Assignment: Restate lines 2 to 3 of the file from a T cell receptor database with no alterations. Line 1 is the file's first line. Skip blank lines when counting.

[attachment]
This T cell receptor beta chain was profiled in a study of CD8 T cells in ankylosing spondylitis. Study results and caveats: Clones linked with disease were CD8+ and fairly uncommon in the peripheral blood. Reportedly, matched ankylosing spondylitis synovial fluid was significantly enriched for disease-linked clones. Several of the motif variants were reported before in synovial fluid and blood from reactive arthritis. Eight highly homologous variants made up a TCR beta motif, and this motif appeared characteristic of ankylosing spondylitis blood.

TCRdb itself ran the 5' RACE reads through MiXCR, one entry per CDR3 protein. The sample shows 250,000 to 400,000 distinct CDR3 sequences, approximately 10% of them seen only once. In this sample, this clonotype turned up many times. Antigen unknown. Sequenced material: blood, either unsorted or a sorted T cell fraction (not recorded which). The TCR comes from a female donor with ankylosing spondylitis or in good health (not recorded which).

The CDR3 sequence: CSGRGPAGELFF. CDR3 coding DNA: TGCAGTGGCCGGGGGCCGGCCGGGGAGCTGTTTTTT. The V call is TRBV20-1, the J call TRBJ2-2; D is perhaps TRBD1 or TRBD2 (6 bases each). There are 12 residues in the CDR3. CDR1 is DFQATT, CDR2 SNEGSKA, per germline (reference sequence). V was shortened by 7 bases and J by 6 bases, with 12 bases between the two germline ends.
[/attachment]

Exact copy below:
TCRdb itself ran the 5' RACE reads through MiXCR, one entry per CDR3 protein. The sample shows 250,000 to 400,000 distinct CDR3 sequences, approximately 10% of them seen only once. In this sample, this clonotype turned up many times. Antigen unknown. Sequenced material: blood, either unsorted or a sorted T cell fraction (not recorded which). The TCR comes from a female donor with ankylosing spondylitis or in good health (not recorded which).

The CDR3 sequence: CSGRGPAGELFF. CDR3 coding DNA: TGCAGTGGCCGGGGGCCGGCCGGGGAGCTGTTTTTT. The V call is TRBV20-1, the J call TRBJ2-2; D is perhaps TRBD1 or TRBD2 (6 bases each). There are 12 residues in the CDR3. CDR1 is DFQATT, CDR2 SNEGSKA, per germline (reference sequence). V was shortened by 7 bases and J by 6 bases, with 12 bases between the two germline ends.